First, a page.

2018 Lecture

28th Annual Jonathan J. King Lectureship
Dr. Amy Berman, RN, LHD, FAAN
Topic: What Matters Most to People Living With Serious Illness
Tuesday, October 9, 2018, 5:30pm
Berg Hall, Li Ka Shing Center


2017 Lecture

27th Annual Jonathan J. King Lectureship
James A. Tulsky, MD
Topic: Communication in Serious Illness: Getting to Yes
October 24, 2017, 5:30pm
Li Ka Shing: Berg Hall  A&B


2016 Lecture

26th Annual Jonathan J. King Lectureship
Robert M. Arnold, MD
Dealing with Conflict Over "Appropriate Care": How Can Clinicians Do Better
September 27, 2016


2015 Lecture

25th Annual Jonathan J. King Lectureship
Anna Deavere Smith
Health Care: The Human Story
October 6, 2015


2014 Lecture

24th Annual Jonathan J. King Lectureship video presentation
Discussing Palliative Care Earlier: 
A Conversation Between Dr. Kalanithi and Dr. Quill
Timothy E. Quill, MD, FACP, FAAHPM 

October 21, 2014


The Vision of Jonathan J. King

  • Three weeks before his death, Jonathan King defined the key messages he wished to bring to the attention of the medical community through these lectures.
  • The patient is your client and should be treated with respect. Seek out and give full weight to your patient’s suggestions and opinions on treatments. Never, ever treat your patient as an object or as a second class citizen.
  • Empathize. Put yourself in your patient’s shoes as much as you can, recognizing that a
    fatal or harsh diagnosis separates the patient from “ordinary” people.
  • Foster the patient’s feelings of control and hope, however small they appear scientifically.
  • Base this on a foundation of honesty. In other words, tell the whole truth from the start, but don’t fear or disparage your patient’s drive for alternatives; help assure they are sensible.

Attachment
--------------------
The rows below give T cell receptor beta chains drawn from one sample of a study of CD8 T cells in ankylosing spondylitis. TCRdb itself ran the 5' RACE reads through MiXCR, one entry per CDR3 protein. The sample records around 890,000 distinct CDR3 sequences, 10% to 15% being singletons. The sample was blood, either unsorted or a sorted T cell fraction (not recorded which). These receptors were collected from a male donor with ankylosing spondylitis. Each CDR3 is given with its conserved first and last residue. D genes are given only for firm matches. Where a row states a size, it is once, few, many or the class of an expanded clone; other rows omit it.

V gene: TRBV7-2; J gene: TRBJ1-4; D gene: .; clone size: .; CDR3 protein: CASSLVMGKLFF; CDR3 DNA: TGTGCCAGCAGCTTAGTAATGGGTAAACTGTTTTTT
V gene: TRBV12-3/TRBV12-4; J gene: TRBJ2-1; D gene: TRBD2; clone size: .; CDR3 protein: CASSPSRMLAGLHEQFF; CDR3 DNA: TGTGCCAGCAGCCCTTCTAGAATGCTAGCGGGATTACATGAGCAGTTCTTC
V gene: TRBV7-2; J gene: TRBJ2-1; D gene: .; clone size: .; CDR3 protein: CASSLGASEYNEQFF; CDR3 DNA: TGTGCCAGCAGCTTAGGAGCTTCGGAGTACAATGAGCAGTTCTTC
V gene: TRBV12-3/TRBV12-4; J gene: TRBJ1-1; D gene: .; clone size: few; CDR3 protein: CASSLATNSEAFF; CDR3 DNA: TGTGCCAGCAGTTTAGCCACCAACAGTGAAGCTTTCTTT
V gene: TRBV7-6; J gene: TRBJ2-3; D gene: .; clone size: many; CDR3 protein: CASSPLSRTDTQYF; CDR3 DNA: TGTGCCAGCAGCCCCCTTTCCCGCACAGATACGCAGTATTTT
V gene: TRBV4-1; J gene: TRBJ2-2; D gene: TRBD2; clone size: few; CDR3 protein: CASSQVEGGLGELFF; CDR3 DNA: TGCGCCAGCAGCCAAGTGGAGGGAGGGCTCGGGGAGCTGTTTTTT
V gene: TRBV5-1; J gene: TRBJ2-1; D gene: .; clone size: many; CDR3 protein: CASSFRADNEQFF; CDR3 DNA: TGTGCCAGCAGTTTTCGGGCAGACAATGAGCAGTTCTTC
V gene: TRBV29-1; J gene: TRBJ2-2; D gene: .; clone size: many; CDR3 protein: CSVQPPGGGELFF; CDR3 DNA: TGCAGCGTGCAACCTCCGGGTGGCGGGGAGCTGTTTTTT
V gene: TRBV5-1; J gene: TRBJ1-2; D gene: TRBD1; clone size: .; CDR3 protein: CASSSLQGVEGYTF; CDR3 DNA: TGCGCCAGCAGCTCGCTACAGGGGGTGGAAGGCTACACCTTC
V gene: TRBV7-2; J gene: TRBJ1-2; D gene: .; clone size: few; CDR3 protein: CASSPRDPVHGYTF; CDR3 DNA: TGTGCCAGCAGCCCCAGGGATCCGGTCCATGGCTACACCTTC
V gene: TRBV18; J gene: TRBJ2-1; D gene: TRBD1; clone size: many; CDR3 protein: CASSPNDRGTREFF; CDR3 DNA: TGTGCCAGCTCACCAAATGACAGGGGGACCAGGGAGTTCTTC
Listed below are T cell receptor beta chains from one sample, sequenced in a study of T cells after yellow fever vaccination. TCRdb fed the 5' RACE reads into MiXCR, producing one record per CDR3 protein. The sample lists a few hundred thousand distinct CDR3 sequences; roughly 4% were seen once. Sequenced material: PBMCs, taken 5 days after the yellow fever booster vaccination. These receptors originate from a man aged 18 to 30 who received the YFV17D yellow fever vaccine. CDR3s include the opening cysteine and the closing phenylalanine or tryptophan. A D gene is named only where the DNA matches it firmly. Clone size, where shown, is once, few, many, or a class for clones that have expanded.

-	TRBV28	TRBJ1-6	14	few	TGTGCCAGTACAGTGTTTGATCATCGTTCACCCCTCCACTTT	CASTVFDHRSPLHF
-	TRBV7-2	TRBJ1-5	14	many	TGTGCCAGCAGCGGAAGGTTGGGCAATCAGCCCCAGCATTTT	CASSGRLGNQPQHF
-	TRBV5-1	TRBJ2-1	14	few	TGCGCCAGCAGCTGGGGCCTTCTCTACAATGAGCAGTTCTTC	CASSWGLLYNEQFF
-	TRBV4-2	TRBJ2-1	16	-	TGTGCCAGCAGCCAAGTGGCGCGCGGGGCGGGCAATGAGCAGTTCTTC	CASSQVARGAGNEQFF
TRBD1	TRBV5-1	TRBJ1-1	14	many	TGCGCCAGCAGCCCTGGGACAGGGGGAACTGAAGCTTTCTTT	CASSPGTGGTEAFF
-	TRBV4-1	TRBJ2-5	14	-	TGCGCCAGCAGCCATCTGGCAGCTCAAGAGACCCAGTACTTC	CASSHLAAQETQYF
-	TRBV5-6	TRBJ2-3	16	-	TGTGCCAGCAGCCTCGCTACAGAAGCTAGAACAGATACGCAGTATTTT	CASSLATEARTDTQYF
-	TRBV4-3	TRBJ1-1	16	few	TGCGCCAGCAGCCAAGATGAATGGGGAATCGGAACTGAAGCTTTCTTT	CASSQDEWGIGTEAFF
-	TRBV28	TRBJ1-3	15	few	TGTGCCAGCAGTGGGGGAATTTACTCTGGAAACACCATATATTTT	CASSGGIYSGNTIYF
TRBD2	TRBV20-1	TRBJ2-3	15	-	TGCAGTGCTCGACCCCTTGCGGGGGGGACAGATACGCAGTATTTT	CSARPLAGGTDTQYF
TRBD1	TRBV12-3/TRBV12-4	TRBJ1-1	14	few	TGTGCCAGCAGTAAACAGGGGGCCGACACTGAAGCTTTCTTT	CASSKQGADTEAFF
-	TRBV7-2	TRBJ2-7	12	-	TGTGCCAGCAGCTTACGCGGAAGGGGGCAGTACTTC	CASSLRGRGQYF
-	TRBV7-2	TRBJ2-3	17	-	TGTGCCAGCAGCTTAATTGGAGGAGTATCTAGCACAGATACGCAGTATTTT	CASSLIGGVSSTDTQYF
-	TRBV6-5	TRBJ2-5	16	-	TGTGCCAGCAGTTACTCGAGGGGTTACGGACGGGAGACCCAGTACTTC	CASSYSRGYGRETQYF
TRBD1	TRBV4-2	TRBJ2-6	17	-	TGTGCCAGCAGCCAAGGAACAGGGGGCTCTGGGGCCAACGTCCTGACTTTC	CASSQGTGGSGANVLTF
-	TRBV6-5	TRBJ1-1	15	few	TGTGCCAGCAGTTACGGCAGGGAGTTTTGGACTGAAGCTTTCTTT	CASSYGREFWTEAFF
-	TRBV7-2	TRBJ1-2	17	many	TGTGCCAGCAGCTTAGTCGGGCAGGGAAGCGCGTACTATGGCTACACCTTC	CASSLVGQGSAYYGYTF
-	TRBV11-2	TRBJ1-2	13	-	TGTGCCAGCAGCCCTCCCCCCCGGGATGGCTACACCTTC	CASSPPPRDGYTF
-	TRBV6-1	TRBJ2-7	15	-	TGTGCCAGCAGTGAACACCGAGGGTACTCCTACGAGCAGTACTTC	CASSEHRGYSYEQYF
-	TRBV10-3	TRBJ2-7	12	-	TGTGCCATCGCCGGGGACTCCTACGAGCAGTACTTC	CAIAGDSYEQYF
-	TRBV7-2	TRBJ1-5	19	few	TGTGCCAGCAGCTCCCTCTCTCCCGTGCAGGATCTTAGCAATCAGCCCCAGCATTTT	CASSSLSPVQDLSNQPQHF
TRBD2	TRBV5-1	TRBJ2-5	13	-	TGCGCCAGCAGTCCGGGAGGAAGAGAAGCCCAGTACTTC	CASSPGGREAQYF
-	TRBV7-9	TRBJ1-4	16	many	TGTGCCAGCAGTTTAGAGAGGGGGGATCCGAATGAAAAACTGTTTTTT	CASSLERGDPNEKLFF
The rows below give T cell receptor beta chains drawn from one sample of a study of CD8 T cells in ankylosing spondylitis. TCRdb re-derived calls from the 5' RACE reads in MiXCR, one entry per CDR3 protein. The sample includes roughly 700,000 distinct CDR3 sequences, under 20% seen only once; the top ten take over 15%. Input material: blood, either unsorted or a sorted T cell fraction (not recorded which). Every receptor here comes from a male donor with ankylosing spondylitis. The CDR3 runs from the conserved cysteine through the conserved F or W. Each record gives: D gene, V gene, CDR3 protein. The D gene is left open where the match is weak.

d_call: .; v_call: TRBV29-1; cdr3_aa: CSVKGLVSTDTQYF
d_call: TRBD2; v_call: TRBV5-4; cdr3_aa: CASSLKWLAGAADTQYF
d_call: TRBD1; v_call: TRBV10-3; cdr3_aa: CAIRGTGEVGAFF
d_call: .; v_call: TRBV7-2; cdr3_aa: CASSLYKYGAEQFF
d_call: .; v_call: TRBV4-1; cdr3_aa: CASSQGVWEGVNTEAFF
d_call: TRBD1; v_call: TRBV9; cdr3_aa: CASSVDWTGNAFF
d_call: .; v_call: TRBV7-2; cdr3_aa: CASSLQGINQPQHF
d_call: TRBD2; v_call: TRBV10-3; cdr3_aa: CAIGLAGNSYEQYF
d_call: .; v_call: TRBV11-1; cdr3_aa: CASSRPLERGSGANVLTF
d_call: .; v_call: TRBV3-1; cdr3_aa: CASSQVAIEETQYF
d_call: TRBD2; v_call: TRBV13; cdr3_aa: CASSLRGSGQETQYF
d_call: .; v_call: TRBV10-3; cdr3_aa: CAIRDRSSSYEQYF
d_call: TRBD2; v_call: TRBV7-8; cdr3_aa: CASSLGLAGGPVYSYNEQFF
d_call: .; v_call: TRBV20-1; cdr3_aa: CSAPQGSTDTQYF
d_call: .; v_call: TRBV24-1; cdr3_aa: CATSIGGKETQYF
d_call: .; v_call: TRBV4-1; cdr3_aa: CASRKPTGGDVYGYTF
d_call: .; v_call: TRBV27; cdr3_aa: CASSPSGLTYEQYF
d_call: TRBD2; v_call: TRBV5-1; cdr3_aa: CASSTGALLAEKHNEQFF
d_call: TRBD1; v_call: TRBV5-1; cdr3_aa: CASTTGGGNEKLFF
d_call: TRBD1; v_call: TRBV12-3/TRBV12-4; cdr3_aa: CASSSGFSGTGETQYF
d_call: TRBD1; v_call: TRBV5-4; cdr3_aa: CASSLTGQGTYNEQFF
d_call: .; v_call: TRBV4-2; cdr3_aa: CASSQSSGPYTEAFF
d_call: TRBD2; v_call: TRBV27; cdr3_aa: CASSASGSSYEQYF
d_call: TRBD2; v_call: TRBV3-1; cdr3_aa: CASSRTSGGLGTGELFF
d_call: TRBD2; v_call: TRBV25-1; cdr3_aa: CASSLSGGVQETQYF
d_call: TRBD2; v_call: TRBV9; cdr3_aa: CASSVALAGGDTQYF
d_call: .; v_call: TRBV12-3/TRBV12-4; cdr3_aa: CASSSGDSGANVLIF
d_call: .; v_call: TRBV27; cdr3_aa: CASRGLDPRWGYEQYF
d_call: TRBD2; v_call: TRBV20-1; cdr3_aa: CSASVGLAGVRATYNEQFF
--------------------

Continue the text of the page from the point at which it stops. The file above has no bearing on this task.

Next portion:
• Help and urge the patient to build a support system. Urge the patient to bring a companion to office visits and other important events.
  • Encourage the patient to consult other sources of information (including other doctors) and always make medical records available.
  • Expect patients with a poor prognosis to alternate between “frantic” search for solutions
    followed by calm commitment to a plan. Be patient when your patient is frantic.
  • Make every extra positive gesture. They boost morale enormously and ease the feeling of being alone. Thoughtless comments rankle, and are likewise magnified.
  • Make physical surroundings and institutional arrangements — lighting, food, etc. — as pleasant as possible.
  • Support efforts to speed up attempts to apply promising but unproven treatments for patients with a fatal diagnosis.

Jonathan King Clip


Full Version: Jonathan King Ethics Class

(audio will require headphones or turning up volume setting)

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